Also called streambank wild hollyhock mountain globemallow, this herbaceous perennial is in the mallow family, Malvaceae, that also includes okra, cotton, and hibiscus. It is native to western North America east of the Cascade Range, from British Columbia and Alberta to Montana and south to Oregon, Colorado, and Nevada where it grows on sunny mountain streambanks, subalpine meadows, roadsides, and open forest slopes at altitudes of 4,500 to 11,000′ . Growing from a woody caudex, plants grow 3-6′ tall and have stout grooved stems carrying large, five to seven-lobed palmate leaves that are broadly heart-shaped and have toothed margins. In summer loose to dense racemes of white to pink flowers 2′ across appear and each flower consists of five clawed petals surrounding a central column of fused white stamen filaments, and style topped by head-shaped stigmas. Plants can be used in beds and borders as well as informal sites such as meadows. They flower profusely after a disturbance such as a wildfire but are quickly replaced by other vegetation. Seeds can remain dormant for more than a century. The genus name, Iliamna, is of unknown origin. The specific epithet, rivularis, comes from the Latin word rivus, meaning stream and refers to the common habitat of the plant.
Giant puffballs are saprophytes and found in temperate zones thoughout the world in disturbed sites with nutrient-rich soil such as woodland edges, meadows , fields, grasslands, and parks. They usually appear in summer and fall in fairy rings. The ball-shaped fruiting body is very large and impressive, measuring up to thirty inches across and weighing up to forty-four pounds, although eight or nine is more usual. The exterior of the fruiting body is covered by a smooth, leathery outer skin that is white or creamy before turning yellow, then brown, and finally rooting away to facilitate the release of the olive-brown spores. The interior consists of a huge number of spores and is compact, firm and white before disintegrating and turning brown as the spores mature. [click to continue…]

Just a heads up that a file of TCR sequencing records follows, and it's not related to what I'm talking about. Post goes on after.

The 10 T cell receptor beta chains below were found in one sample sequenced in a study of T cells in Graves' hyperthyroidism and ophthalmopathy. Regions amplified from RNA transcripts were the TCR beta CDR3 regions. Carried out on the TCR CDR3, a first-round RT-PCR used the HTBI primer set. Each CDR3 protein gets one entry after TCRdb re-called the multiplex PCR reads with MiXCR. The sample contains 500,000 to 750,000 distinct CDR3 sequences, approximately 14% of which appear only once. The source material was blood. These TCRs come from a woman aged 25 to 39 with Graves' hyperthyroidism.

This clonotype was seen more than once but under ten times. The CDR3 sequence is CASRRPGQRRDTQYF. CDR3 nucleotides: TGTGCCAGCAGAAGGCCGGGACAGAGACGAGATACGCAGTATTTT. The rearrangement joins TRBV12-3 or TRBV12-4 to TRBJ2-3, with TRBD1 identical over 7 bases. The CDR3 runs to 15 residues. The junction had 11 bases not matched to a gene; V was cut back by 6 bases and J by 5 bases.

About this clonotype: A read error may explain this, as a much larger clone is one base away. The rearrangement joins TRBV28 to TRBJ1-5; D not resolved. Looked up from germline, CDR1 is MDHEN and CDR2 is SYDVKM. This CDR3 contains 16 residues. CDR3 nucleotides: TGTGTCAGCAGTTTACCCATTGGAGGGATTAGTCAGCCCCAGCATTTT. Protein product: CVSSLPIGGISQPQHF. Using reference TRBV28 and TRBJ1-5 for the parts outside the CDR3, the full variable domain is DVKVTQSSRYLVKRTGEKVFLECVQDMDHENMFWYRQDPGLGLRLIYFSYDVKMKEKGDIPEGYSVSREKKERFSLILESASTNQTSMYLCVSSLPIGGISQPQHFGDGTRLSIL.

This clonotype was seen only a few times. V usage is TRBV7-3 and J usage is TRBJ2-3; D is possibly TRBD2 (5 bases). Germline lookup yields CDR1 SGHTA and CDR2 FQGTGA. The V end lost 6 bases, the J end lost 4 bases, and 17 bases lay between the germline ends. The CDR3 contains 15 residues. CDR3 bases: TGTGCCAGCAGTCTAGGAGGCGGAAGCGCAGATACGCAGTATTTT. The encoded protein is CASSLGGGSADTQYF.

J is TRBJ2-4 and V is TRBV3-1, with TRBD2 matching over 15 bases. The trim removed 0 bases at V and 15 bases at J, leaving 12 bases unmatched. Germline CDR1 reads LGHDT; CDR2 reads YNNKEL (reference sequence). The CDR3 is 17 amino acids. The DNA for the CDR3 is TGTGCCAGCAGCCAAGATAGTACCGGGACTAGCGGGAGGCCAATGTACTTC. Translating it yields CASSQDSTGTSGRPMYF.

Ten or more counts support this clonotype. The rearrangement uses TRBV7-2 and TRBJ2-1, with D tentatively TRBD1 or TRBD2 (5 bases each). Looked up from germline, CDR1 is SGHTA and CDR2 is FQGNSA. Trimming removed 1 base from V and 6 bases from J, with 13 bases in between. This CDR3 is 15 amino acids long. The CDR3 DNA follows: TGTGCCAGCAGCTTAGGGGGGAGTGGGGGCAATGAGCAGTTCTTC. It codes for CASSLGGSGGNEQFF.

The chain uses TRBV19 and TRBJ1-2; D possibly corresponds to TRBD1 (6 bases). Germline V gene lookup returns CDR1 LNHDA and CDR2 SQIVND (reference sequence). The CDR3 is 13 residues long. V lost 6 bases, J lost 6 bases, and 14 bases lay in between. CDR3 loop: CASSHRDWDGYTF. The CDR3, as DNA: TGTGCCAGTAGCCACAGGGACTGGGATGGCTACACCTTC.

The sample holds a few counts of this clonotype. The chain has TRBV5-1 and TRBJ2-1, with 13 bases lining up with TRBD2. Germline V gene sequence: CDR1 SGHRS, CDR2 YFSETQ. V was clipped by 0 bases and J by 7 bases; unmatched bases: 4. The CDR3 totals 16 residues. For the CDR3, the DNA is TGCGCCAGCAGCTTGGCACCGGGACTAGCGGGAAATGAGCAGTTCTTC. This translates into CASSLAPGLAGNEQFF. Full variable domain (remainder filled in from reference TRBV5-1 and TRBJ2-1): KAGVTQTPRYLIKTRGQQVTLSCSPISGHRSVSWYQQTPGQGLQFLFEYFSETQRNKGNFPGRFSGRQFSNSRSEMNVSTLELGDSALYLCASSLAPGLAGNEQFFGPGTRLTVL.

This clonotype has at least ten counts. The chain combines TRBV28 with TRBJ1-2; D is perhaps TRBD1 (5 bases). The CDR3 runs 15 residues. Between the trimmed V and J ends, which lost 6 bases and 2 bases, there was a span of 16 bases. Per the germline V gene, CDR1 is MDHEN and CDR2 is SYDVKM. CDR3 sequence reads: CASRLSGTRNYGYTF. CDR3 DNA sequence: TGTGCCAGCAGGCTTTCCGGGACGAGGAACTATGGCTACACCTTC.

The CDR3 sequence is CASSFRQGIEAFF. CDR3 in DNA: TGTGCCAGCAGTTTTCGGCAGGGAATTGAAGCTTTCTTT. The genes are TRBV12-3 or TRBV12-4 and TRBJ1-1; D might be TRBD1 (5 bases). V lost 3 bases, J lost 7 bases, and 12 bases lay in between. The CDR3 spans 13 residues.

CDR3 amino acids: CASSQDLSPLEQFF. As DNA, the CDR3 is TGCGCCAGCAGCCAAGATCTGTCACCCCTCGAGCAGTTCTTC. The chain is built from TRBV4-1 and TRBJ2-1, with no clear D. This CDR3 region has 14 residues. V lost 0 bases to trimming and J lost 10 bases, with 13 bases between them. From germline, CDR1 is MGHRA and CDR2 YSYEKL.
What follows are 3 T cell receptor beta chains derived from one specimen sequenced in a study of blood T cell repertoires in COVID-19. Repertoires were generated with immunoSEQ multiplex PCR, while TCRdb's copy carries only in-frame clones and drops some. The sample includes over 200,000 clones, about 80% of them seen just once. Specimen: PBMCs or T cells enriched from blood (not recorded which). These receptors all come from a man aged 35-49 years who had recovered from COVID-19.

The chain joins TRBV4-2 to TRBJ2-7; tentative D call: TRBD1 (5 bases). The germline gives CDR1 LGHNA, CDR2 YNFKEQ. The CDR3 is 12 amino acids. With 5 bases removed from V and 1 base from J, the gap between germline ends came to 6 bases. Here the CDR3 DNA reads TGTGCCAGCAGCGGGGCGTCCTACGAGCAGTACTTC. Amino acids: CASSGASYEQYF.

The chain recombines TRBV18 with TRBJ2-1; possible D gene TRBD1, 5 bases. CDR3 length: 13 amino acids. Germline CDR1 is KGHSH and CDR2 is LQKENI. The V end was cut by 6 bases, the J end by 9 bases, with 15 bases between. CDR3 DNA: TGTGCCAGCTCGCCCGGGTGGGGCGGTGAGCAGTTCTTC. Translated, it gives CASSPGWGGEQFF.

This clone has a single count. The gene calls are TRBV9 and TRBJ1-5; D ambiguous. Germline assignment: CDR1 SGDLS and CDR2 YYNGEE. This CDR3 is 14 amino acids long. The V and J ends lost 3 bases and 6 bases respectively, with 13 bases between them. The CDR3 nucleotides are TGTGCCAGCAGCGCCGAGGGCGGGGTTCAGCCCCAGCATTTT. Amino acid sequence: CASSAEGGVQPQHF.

Carried singly on long stems, the flowers of ‘Elina’ are almost 6″ across and have reflexed, petals. In cool climates the flowers are lemon yellow fading to cream at the edges but in hot climates they are ivory or off-white. The leaves are large, glossy, and dark green. Although considered disease resistance, ‘Elina’ can show a bit of mildew and thrips can be a problem. The flowers are especially valued for the vase because of their large flowers and very long stems. ‘Elina’ is considered a top exhibition rose. [click to continue…]
Climate change is a hot topic and whether you believe in it or not, knowing something about both sides of the debate is an important way to intelligent, knowledgeable voting and living. Just Cool It by David Suzuki and Ian Hanington , take a hard look at the nature of the problem and many of the possible solutions to it. With an optimistic outlook, the authors present a strong argument for the ability of people to take the necessary steps to ensure a cleaner and safer world.
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Also known as California wild hollyhock, this rare herbaceous perennial is a member of the mallow family, Malvaceae, that also includes okra, cotton, and hibiscus. It is endemic to the coniferous forests of the Klamath Mountains in northwestern California and southwestern Oregon where it grows along streamsides and roadsides, and in woodland borders and meadows.. Plants grow 3.3-6.6′ tall from a woody caudex and have hairy stems that carry palmate leaves on slender petioles. Each leaf is up to 8″ long and has 5 or 7 pointed lobes. In June and July cup-shaped flowers appear in the leaf axils singly or in small clusters. The flowers are pink or lavender and have 5 petals about 1″ long. The genus name, Iliamna, is of unknown origin. the specific epithet, latibracteata, comes from the Latin words latus meaning broad, and bracteata, meaning bract (a leaf-like structure usually at the base of the flowers). [click to continue…]